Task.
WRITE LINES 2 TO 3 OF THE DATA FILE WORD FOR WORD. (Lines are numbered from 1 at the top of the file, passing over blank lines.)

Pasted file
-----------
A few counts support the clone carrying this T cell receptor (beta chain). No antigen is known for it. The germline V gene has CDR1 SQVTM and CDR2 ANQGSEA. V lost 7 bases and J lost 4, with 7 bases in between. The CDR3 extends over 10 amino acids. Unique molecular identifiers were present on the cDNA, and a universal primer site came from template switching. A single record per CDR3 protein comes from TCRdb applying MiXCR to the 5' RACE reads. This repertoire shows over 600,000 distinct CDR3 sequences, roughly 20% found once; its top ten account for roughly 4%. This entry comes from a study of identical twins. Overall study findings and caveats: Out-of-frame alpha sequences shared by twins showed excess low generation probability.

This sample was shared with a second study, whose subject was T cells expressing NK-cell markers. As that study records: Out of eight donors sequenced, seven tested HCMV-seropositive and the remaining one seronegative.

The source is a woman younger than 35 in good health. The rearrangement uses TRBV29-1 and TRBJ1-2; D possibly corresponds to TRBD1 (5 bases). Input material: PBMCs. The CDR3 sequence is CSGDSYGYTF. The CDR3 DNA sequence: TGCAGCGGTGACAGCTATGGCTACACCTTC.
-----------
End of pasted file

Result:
This sample was shared with a second study, whose subject was T cells expressing NK-cell markers. As that study records: Out of eight donors sequenced, seven tested HCMV-seropositive and the remaining one seronegative.

The source is a woman younger than 35 in good health. The rearrangement uses TRBV29-1 and TRBJ1-2; D possibly corresponds to TRBD1 (5 bases). Input material: PBMCs. The CDR3 sequence is CSGDSYGYTF. The CDR3 DNA sequence: TGCAGCGGTGACAGCTATGGCTACACCTTC.